Fabio Giglioni, Genny Lucidi, Cognitive-based Regulation in Energy Markets: Prompting Energy Efficiency through Nudging and Empowerment


1. Preliminary remarks. 

2. Why energy field is a fruitful experiment. 

3. Default rules: a nudging strategy in energy market. 

3.1. A general overview.

3.2. Applying default rules for energy efficiency.

3.2.1. Changing the default thermostat setting for energy saving.

3.2.2. Default rule for smart grid and smart meters roll-out. 

4. Social norms: a second nudging strategy to promote energy efficiency. 

5. Behavioural insights into information-based regulation. 

5.1. Cognitive empowerment through Semplification.

5.1.1. From «product-attribute» information to «product-use» disclosure. 

5.1.2. American RECAP-model versus Italian “Trova Offerte” solution. 

5.2. “Framing” and “salience” of information: the midway between cognitive empowerment and nudging. 

5.2.1. Energy labeling scheme: an example of salience and framing effect. 

6. Conclusions


 Legal studies have increasingly stressed the importance of assuming the centrality of the regulatees to pursue more effective regulatory results and achieve a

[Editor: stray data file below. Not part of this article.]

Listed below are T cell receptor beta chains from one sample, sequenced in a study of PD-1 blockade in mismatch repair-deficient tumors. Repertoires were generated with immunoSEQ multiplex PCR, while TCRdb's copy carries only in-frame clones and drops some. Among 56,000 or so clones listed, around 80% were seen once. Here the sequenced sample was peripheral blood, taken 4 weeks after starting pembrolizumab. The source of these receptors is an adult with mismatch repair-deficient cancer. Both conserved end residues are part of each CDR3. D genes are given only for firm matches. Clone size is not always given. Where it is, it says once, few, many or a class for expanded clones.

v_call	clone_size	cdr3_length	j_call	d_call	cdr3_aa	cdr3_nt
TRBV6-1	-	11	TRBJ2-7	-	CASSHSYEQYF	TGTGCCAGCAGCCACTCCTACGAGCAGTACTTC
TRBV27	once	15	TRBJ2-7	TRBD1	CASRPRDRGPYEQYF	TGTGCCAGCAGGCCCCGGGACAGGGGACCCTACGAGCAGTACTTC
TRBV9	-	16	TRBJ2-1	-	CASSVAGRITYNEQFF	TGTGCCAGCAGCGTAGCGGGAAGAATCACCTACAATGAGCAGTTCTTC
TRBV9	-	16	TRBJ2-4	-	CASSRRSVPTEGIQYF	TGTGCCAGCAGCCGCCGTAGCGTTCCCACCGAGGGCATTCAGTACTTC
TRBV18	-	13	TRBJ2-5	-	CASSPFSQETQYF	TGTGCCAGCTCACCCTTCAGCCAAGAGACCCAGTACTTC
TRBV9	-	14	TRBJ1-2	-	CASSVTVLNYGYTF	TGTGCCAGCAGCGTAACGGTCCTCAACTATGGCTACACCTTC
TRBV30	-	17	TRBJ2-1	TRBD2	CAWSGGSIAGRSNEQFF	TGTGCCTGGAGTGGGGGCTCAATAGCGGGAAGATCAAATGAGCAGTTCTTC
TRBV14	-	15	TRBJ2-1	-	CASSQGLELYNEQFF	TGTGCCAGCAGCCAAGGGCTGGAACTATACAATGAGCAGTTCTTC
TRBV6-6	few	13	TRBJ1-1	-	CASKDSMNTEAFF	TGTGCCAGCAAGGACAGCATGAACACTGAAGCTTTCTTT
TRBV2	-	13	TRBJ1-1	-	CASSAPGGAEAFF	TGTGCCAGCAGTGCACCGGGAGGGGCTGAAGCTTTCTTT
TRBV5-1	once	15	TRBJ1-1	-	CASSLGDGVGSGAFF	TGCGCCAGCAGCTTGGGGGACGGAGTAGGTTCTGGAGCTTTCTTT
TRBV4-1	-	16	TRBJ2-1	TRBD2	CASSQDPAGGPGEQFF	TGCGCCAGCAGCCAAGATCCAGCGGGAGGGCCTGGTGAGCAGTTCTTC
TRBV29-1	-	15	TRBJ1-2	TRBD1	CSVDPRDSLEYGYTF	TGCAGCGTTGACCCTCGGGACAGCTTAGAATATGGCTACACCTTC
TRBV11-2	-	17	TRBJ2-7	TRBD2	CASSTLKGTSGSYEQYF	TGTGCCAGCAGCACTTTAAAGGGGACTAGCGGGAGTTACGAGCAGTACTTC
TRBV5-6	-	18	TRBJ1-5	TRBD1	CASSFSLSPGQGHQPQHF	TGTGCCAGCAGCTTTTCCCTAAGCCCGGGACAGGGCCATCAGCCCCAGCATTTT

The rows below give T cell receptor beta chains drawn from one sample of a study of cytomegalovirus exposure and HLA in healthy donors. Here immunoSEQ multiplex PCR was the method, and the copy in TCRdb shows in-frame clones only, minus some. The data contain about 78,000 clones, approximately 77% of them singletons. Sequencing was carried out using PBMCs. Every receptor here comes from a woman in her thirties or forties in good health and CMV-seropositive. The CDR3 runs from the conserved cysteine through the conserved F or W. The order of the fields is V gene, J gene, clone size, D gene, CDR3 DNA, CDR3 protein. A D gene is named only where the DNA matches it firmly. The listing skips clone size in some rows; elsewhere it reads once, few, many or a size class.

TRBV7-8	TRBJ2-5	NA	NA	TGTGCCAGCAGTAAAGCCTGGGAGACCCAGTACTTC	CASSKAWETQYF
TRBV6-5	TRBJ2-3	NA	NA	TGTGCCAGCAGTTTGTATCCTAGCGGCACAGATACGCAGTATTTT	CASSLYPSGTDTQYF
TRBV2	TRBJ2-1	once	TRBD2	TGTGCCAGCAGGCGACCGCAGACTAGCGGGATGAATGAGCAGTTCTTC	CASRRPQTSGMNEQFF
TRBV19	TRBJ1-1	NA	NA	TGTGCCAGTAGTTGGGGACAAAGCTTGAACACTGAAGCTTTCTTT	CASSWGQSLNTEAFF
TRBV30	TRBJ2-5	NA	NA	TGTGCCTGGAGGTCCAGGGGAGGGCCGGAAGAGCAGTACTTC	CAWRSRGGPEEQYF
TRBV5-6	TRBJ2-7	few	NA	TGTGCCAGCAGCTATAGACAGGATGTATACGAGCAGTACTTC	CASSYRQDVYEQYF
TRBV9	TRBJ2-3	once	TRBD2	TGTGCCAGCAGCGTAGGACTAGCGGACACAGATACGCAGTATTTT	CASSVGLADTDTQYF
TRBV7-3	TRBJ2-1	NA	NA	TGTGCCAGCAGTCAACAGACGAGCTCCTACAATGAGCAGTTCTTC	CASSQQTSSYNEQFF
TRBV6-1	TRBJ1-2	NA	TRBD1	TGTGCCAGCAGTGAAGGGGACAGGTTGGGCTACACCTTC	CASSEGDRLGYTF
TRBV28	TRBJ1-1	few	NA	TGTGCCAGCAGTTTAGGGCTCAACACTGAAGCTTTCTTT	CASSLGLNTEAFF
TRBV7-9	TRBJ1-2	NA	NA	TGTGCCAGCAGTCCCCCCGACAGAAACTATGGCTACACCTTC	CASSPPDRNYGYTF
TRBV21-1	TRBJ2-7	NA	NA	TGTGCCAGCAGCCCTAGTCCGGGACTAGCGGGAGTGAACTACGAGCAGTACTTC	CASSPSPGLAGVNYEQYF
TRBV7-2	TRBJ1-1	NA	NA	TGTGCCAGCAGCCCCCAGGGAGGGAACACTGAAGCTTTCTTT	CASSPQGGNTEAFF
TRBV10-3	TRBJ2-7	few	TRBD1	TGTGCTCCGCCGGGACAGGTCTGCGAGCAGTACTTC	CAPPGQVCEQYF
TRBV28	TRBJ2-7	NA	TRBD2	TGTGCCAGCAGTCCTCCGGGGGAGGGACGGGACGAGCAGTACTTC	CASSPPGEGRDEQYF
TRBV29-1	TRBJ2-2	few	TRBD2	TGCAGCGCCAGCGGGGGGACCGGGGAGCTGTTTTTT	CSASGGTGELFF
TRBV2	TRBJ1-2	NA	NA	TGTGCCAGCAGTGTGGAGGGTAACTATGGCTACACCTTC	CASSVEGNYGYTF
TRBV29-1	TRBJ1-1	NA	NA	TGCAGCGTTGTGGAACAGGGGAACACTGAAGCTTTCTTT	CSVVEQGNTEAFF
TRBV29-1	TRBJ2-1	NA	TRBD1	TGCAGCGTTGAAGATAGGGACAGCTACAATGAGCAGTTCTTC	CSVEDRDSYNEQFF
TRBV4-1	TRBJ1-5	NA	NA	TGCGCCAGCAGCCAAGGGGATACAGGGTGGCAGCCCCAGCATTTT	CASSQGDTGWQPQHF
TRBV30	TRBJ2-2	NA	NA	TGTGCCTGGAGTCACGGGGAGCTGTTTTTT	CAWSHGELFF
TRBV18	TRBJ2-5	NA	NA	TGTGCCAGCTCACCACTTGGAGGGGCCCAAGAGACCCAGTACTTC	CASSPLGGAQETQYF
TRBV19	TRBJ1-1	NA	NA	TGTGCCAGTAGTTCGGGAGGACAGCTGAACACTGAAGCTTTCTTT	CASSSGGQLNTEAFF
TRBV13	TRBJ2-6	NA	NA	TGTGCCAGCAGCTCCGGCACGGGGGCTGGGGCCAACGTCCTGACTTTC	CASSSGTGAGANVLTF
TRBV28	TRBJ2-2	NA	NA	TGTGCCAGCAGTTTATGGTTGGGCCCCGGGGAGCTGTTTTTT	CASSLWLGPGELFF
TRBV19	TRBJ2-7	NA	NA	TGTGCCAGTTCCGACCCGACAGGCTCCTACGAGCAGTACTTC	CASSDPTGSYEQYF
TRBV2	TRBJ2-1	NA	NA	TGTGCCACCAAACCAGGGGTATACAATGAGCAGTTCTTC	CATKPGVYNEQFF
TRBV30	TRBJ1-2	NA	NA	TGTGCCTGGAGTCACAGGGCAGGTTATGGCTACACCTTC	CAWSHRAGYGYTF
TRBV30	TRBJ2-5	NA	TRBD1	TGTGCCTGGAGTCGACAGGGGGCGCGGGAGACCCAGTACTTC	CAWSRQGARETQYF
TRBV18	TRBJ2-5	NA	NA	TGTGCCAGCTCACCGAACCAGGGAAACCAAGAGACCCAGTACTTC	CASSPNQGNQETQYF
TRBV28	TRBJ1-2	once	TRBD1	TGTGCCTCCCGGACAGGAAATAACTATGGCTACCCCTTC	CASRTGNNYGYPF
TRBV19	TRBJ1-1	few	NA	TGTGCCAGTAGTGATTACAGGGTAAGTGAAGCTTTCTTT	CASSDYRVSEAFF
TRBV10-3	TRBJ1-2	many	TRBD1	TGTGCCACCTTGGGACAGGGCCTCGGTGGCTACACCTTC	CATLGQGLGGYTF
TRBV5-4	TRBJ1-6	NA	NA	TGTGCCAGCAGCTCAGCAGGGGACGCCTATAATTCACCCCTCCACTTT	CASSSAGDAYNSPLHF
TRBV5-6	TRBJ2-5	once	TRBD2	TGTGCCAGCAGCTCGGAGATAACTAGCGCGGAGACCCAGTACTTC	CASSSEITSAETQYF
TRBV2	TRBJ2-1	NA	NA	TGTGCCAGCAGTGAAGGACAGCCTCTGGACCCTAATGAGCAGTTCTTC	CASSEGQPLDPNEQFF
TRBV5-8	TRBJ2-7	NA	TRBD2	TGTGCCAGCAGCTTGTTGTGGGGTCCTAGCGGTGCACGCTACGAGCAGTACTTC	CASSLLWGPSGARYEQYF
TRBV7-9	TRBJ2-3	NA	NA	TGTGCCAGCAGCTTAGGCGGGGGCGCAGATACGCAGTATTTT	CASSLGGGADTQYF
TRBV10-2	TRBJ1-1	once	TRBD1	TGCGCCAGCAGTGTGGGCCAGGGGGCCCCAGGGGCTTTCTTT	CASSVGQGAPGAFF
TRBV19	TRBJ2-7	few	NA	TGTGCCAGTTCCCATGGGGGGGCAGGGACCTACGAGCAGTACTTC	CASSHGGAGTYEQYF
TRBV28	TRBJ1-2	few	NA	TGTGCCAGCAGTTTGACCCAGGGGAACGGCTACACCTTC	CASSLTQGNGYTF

broader satisfaction of general interests. Conceiving the regulated subject as an active part of the system also means knowing and studying his behavioural responses.
The study of human behaviour belongs to the specific field of behavioural sciences
analysis, whereas the most recent paradigm of Behavioural Law and Economics is
dealing with a possible integration of such behavioural insights into regulation and
legal framework.
This paper fits in this scenario and reports the argumentation into the specific
sector of energy regulation. Starting from the assumption about the centrality of the
consumer for the achievement of energy efficiency and environmental protection goals, the present study analyzes new possible regulatory instruments designed according to the evidence of behavioural sciences. In particular, the issue proposes an investigation of these techniques, distinguishing them in two main categories. On the one hand, the analysis will focus on default rules and social norms, which are the most classic examples of “pure nudging”. At the other side, other instruments belonging to the information-based regulation paradigm will be discussed and they will therefore be considered as “cognitive empowerment instruments”. Said that, by exemplifying nudging and cognitive empowerment techniques through case studies and experiments coming from the international, European and national scope, the argument offers a pratical framework for a cognitive-based regulation in energy market and illustrates the way in which it sometimes can help prompt sensitive regulatory interests (such as energy efficiency), while leading consumers to choosing the best choice for themselves.